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Switching Back Into Convention Mode

Alan Brinkley--who is the provost and a professor of history at Columbia University, as well as a National Book Award-winning author--will be writing for us throughout the Republican convention.

Last night's session of the Republican convention was as bizarre as any I've ever seen--and having grown up as a convention junkie, I've seen (and attended) a great many. It was jarring to flip around the networks and cable channels and find all the important broadcast journalists in storm gear somewhere on the Gulf Coast, hardly mentioning the campaign or the convention. It was also symbolically jarring for the Republican convention to open with scenes so redolent of the GOP's worst moment since Watergate. McCain was smart to relocate to the Gulf Coast.  It would have been a terrible image had he been hobnobbing in Minneapolis while a disaster was occurring in Louisiana. But in fact, there was no great disaster in the Gulf, and thus probably no great political dividend for McCain (and no real redemption for Bush, who decided this time to fly to--rather than over--the endangered area only to find himself without anything much to do). Watching late into the night, I saw a few interviews with Obama, but virtually nothing of McCain. What a no-win situation he was in. He probably had to come to the Gulf, but all it got him was a day in which he should have been the major figure in the news and instead was almost invisible.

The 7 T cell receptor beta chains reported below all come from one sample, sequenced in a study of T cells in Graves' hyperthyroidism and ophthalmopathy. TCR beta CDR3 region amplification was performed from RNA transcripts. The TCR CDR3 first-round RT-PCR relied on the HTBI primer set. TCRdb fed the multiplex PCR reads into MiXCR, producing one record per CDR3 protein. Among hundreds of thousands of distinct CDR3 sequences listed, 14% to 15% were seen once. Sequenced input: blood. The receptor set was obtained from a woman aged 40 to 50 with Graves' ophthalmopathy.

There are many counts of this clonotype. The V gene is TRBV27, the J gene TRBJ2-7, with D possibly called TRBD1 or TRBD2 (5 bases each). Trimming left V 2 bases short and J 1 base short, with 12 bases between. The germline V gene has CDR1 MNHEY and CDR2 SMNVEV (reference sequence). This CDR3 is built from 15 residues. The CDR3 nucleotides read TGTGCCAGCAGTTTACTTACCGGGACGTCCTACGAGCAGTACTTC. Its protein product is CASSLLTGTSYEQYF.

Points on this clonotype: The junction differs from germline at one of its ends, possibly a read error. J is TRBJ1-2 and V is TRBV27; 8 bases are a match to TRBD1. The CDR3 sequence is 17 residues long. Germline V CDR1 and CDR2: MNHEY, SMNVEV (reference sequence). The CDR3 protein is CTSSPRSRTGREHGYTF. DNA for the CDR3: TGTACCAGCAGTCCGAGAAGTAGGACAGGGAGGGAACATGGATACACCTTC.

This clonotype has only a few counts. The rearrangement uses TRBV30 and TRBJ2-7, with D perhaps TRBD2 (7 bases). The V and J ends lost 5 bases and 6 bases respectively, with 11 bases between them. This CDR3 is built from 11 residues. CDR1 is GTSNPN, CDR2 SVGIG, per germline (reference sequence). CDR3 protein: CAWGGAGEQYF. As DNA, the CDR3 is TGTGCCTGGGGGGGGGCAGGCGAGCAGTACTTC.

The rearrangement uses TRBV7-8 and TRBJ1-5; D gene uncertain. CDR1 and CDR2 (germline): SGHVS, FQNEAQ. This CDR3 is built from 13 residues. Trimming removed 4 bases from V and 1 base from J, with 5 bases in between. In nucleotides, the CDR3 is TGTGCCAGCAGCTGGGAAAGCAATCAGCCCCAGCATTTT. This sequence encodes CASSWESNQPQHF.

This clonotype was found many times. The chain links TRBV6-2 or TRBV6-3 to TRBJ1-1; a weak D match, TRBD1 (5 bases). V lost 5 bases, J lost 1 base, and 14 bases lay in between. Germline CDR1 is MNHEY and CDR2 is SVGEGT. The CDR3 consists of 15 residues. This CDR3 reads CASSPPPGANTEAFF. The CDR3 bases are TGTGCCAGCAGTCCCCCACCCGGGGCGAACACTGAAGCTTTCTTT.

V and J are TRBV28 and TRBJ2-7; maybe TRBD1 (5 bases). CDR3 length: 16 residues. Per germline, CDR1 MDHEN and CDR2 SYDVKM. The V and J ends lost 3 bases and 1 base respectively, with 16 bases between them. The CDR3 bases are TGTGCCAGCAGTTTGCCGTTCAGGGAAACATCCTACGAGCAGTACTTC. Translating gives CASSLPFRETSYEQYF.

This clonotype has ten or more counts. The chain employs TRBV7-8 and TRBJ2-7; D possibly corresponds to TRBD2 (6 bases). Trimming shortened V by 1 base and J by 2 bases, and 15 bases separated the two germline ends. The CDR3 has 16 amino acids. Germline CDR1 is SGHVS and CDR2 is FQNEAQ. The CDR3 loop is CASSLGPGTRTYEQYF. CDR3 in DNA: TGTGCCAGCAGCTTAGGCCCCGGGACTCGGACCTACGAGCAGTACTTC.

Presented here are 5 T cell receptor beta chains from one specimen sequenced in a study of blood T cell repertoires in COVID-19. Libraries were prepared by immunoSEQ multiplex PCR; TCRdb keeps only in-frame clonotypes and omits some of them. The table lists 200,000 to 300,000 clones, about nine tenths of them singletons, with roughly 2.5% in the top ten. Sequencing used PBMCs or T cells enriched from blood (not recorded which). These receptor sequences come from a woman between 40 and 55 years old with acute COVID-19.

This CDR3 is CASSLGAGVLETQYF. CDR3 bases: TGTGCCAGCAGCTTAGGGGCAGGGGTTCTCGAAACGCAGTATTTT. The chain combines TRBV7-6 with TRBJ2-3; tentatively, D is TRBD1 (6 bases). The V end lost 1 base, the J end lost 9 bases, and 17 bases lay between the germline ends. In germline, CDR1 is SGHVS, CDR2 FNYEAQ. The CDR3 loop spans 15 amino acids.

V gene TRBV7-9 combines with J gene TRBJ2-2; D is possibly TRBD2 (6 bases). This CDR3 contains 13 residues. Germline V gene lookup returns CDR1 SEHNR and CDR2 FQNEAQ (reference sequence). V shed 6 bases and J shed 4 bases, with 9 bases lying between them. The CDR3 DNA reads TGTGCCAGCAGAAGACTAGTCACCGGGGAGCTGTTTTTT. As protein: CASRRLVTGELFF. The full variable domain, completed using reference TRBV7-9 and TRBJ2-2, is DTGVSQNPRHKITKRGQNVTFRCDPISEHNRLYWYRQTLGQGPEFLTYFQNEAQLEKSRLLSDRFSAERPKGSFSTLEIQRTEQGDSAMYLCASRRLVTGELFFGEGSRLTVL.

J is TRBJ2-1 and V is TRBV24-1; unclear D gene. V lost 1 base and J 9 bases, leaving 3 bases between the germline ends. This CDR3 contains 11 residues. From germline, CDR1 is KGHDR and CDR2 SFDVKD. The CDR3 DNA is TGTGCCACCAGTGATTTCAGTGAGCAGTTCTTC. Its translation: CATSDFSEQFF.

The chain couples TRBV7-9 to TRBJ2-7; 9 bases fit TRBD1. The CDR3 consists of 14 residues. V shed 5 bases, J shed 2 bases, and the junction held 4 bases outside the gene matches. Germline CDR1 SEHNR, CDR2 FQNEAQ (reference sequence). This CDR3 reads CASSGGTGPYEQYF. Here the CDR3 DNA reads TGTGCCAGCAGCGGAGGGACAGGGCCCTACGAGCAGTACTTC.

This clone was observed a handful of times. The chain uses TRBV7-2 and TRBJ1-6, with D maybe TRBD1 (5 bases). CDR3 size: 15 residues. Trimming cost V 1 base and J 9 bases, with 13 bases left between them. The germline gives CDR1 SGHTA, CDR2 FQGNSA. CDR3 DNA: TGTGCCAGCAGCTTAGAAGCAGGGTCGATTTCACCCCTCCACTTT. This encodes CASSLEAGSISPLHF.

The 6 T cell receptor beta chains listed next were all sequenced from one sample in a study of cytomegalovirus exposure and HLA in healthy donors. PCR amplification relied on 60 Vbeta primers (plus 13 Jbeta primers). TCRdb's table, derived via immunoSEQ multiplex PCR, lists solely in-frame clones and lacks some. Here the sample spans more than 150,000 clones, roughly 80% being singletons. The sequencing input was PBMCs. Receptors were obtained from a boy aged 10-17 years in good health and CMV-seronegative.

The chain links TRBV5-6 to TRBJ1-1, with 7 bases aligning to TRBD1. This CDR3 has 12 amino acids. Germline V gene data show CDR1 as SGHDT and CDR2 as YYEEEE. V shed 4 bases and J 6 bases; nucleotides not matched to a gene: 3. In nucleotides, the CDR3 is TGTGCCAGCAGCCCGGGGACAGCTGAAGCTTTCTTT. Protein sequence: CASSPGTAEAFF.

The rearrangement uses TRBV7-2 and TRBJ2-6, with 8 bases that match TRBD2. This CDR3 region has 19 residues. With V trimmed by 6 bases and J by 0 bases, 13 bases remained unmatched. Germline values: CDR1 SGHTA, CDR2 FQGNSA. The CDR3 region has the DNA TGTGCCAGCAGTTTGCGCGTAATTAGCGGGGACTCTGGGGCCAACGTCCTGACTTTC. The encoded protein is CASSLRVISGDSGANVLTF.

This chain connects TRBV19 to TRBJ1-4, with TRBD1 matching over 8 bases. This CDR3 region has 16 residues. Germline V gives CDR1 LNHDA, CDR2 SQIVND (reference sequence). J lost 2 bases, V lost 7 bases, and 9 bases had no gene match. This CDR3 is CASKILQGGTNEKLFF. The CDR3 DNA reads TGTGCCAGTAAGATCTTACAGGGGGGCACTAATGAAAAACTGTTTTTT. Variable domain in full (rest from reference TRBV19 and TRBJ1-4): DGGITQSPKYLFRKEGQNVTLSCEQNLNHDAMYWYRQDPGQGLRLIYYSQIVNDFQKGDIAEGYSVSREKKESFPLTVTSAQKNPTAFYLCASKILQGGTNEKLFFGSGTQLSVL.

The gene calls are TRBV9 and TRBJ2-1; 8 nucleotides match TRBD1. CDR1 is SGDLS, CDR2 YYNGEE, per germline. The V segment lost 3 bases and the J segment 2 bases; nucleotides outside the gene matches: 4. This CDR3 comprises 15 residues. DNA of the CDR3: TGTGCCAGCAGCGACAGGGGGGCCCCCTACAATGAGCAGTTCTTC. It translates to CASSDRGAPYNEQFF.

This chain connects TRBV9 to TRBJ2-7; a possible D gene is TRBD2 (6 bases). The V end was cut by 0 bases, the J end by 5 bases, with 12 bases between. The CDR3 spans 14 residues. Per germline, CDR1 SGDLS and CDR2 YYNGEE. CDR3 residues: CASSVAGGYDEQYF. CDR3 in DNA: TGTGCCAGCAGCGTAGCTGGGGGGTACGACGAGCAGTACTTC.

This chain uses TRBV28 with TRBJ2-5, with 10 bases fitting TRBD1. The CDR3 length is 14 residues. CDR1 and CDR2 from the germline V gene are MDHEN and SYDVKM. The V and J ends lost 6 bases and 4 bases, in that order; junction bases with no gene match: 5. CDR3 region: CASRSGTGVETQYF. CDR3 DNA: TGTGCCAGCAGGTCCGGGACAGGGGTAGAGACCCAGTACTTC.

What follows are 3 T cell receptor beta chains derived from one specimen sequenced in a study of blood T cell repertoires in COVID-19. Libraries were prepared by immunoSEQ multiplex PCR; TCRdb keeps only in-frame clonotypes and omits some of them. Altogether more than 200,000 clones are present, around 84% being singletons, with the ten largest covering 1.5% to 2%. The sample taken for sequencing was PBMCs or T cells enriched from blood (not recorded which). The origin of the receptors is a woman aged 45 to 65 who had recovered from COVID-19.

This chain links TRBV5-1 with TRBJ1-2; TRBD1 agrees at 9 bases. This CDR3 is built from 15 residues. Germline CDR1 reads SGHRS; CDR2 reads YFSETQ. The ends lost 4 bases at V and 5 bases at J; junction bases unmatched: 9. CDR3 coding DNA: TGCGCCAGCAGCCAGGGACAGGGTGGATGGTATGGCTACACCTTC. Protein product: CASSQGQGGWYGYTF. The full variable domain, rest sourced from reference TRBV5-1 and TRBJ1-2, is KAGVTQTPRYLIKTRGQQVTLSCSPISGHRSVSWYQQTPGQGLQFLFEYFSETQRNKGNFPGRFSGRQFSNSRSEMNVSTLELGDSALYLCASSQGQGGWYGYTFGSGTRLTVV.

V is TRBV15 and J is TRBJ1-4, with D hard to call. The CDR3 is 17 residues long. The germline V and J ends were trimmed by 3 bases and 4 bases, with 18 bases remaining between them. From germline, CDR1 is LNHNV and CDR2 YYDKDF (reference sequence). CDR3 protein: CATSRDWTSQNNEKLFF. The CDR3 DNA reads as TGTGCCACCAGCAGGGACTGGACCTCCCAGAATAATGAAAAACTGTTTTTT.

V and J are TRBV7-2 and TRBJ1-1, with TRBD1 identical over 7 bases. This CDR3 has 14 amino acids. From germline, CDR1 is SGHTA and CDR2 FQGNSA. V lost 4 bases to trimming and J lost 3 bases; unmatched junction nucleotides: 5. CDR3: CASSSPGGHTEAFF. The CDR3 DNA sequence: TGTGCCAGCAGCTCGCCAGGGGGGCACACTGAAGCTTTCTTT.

And then, of course, there was Sarah Palin. Everyone in both parties is trying to be either enthusiastic or at least polite about this choice, but can there ever have been a less qualified vice presidential candidate in the last century? Not to mention the great likelihood that all the various revelations of the last few days had not been disclosed to the McCain campaign before she was selected? There was clearly a vetting failure by both candidates. I'm assuming this will not be a Tom Eagleton rerun, that Palin will survive the surprises. And she probably will help with the evangelical right--but is very unlikely to help with many of the disillusioned Hillary supporters she tried to embrace at her announcement.

Having taken on a rather pious, non-political demeanor during the storm, how easily can McCain (and the rest of the party) turn back to the scorched-earth destruction of Obama that they surely have in mind? My guess is, very easily.

--Alan Brinkley